The 66th Best Director of All-Time: Jean-Pierre Melville

Melville. Melville is a great place to start for anyone who doesn’t think old or foreign (or black and white…or all 3) movies can be entertaining. For the purposes of this list he’s a little

The 65th Best Director of All-Time: Wes Anderson

Wesley Anderson. Wes’ strength for the purposes of this list is both the filmography and the aesthetic quality (and consistency) in his work. He already has 3 top 500 films and a whopping 6 films

Red Eye – 2005 Craven

An incredibly tight thriller—85 minutes—and until the finale it feels like we’re pretty close to real time so it adds to the intimacyRobert Yeoman as the director of photography—Wes Anderson’s guy—proof here more that Wes

The 64th Best Director of All-Time: Brian De Palma

De Palma. When talking about De Palma people either start with either a) talking about him as a brilliant stylist/technician or b) talk about him being a Hitchcock imitator or c) talk about him the

The 63rd Best Director of All-Time: Agnes Varda

Varda. I have to preface that my neither my page, nor my ranking/evaluation of Varda, includes her documentary work (which is substantial). She shares this with Herzog and a few others. Varda has three top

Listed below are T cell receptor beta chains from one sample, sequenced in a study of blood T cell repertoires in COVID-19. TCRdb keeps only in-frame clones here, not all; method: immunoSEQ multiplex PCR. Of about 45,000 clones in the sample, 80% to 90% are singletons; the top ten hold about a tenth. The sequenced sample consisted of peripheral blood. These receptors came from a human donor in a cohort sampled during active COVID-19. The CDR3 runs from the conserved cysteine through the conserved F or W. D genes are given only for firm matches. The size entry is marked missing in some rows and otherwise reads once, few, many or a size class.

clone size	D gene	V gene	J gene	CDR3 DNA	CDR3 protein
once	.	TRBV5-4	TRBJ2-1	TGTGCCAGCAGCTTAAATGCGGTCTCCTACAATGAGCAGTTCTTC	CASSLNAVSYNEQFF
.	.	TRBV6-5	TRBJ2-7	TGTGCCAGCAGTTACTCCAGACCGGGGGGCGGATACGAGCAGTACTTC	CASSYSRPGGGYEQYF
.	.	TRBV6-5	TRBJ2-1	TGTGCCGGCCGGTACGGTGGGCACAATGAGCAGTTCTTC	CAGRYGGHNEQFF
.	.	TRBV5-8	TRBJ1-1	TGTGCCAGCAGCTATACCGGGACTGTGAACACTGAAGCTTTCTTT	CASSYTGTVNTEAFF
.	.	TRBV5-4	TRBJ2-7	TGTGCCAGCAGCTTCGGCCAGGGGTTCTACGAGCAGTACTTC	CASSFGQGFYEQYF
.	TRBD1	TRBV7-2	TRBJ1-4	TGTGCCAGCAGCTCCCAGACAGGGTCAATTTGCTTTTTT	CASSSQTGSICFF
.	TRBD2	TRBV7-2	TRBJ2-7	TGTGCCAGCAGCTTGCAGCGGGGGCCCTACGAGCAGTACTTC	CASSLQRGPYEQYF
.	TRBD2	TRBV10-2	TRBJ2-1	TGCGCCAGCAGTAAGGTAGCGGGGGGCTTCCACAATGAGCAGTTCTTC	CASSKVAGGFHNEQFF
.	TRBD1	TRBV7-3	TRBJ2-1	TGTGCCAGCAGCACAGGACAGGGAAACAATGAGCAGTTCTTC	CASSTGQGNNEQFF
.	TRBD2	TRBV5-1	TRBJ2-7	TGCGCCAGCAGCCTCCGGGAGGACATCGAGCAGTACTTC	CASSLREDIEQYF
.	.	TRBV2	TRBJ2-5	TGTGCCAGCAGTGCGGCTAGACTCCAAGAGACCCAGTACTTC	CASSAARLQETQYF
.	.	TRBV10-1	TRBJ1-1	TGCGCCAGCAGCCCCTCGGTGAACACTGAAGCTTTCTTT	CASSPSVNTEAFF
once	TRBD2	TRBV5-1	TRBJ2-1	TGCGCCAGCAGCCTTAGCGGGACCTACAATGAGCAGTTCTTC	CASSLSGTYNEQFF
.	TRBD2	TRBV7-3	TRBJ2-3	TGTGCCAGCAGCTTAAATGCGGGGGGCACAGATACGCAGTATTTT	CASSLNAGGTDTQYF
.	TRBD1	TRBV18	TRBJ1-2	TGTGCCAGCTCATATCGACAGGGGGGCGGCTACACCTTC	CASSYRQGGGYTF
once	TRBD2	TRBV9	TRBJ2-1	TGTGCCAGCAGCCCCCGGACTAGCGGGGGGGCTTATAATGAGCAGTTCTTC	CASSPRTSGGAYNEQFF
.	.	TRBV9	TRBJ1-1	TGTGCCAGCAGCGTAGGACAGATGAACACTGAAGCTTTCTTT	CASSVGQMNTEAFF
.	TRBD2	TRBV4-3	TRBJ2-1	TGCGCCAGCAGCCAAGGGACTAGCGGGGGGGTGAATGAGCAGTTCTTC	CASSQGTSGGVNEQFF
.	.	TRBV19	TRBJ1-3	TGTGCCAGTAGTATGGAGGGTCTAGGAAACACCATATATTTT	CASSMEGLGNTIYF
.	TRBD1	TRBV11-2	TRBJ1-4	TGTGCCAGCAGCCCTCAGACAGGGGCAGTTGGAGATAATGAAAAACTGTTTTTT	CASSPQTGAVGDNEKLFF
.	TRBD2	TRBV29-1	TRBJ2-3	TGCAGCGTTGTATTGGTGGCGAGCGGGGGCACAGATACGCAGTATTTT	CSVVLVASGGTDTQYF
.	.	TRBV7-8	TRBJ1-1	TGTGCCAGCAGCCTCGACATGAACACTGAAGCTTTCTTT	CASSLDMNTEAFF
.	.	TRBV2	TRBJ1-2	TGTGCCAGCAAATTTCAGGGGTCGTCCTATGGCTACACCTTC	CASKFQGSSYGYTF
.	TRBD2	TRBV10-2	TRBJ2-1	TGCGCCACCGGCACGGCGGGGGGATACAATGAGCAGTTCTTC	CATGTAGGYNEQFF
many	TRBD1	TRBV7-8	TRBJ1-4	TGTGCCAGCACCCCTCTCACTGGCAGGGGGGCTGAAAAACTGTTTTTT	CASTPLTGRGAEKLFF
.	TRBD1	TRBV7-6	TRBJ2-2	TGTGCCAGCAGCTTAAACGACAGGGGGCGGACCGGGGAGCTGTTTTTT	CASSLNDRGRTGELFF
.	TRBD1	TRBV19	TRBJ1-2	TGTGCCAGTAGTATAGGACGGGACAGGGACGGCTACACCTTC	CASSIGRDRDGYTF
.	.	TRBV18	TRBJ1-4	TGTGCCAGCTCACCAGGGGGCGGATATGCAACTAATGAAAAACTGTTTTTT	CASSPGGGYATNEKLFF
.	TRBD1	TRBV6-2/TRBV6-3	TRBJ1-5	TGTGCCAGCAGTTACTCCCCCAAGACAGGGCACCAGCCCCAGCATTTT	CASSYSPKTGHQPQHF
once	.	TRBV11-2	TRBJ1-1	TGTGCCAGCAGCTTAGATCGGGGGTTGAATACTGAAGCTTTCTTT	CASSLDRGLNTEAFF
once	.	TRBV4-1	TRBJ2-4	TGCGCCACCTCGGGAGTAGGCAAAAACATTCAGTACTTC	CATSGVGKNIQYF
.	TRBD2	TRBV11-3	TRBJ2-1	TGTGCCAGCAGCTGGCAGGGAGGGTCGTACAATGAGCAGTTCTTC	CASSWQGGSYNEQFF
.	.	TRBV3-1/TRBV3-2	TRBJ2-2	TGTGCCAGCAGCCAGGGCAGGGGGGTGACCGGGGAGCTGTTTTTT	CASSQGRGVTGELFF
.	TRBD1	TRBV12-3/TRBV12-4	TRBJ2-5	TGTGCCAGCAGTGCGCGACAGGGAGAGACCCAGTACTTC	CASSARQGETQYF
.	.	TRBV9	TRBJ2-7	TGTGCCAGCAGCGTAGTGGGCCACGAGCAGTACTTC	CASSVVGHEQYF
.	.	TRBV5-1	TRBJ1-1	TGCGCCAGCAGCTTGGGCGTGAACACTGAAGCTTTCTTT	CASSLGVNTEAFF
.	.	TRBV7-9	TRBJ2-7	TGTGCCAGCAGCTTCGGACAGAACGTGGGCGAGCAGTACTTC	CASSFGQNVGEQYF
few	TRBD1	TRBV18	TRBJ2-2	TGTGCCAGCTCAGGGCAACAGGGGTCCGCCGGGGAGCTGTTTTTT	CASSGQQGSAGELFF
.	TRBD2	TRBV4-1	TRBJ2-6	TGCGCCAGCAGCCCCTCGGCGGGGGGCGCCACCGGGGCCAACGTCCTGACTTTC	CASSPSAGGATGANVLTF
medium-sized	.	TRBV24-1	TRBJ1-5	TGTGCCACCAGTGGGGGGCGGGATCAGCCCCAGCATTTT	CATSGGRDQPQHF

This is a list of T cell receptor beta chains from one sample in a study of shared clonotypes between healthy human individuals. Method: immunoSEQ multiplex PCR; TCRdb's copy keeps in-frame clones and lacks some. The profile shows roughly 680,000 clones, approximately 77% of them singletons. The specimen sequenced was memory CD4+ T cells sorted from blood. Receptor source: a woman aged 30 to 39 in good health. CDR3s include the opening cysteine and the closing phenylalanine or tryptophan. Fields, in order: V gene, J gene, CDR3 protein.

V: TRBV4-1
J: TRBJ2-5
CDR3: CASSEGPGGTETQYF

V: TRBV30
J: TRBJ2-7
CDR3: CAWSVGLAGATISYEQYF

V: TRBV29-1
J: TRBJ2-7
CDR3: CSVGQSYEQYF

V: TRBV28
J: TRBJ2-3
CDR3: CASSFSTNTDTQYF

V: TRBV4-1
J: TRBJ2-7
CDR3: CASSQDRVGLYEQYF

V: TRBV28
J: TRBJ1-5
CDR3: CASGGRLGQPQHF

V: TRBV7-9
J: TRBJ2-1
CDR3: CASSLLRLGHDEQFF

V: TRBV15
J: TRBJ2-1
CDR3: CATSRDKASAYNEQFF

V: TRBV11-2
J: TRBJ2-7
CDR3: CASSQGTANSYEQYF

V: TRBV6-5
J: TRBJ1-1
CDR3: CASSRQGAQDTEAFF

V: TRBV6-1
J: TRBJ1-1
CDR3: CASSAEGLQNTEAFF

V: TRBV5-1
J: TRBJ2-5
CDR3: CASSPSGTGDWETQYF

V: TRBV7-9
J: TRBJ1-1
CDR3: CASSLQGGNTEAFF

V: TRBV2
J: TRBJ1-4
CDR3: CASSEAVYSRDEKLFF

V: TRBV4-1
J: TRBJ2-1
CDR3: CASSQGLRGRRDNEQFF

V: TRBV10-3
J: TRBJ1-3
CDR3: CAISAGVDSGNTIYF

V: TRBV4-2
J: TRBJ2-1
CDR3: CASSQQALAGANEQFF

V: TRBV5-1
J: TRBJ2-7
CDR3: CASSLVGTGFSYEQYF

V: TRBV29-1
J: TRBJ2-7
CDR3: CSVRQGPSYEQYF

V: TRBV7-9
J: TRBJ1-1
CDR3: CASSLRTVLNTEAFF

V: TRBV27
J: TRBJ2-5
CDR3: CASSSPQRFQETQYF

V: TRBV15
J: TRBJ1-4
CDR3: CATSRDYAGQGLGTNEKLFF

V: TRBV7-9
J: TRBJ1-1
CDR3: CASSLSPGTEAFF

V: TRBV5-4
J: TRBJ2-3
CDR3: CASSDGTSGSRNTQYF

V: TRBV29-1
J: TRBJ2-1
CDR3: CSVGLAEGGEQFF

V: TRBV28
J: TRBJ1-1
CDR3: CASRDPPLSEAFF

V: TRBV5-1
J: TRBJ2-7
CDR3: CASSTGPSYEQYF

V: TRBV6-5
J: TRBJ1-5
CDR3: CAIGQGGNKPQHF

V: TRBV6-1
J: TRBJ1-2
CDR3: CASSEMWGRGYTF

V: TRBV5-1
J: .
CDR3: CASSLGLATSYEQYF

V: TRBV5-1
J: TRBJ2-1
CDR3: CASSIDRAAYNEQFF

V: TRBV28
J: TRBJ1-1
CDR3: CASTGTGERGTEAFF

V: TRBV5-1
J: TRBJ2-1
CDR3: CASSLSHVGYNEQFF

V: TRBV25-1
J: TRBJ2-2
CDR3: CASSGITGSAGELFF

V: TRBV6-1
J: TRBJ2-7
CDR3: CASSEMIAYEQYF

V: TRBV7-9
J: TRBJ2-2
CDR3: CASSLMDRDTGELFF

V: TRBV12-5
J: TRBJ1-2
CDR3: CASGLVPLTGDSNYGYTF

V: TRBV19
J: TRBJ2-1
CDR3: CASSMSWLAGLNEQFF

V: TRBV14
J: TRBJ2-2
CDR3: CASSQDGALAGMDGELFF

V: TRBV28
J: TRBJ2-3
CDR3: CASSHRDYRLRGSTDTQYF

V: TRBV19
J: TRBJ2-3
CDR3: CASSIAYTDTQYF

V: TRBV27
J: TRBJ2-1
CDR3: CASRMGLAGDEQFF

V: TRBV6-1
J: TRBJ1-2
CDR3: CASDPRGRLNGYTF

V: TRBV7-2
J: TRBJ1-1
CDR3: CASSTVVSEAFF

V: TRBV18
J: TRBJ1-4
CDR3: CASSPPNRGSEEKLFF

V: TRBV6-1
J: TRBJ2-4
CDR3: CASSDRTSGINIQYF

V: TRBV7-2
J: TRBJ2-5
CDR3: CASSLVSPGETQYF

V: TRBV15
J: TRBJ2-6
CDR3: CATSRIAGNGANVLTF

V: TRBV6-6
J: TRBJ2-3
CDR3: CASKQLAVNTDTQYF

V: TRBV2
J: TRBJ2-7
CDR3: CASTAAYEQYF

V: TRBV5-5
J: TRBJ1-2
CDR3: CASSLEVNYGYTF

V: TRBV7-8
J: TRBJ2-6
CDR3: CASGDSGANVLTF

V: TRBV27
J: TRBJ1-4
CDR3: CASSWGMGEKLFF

The Wild Bunch – 1969 Peckinpah

Doggedly nihilistic, immaculately photographed (Lucien Ballard as DP) and perfectly performed by the talented ensemble of actors The transcendent trait though, and what makes it a top 100 all-time film, is the editing—yes- the freeze

Kill Bill – 2003 and 2004 Tarantino

First off, it is one movie- and Ebert would agree with me: “It's not a sequel but a continuation and completion, filmed at the same time; now that we know the whole story” I’m also

The 62nd Best Director of All-Time: Robert Bresson

Bresson. I have two big masterpieces for Bresson (A Man Escaped, Pickpocket) that show well in my top 500 but that’s it for Bresson there. I’ve yet to have a 3rd (or 4th or 5th) film from

The 61st Best Director of All-Time: Lars von Trier

Von Trier. The Dogme95 movement is an important movement in the story of realism in cinema and von Trier is the central figure. I have Breaking the Waves as the best film of the 1990’s. Obviously that

The 60th Best Director of All-Time: Alfonso Cuarón

Cuarón. Again this list has a 10-year moratorium so I’m not factoring in Gravity or Roma and Cuaron still lands at slot #60 here. I’ll get to it below but his work in the 1990’s

The 59th Best Director of All-Time: Peter Greenaway

Greenaway. Greenaway’s strengths are the two films in the top 156 and the dedication to his style even when it doesn’t fully succeed (Baby of Macon, Prospero’s Books). He’s certainly a style-plus director. On the

The Savages – 2007 Tamara Jenkins

A sharply written black comedy—with moments of levity in some incredibly dour circumstances (dealing with a father with dementia) Nominations for Laura Linney’s performance and Tamara Jenkins screenplay—if you add Philip Seymour Hoffman’s performance those

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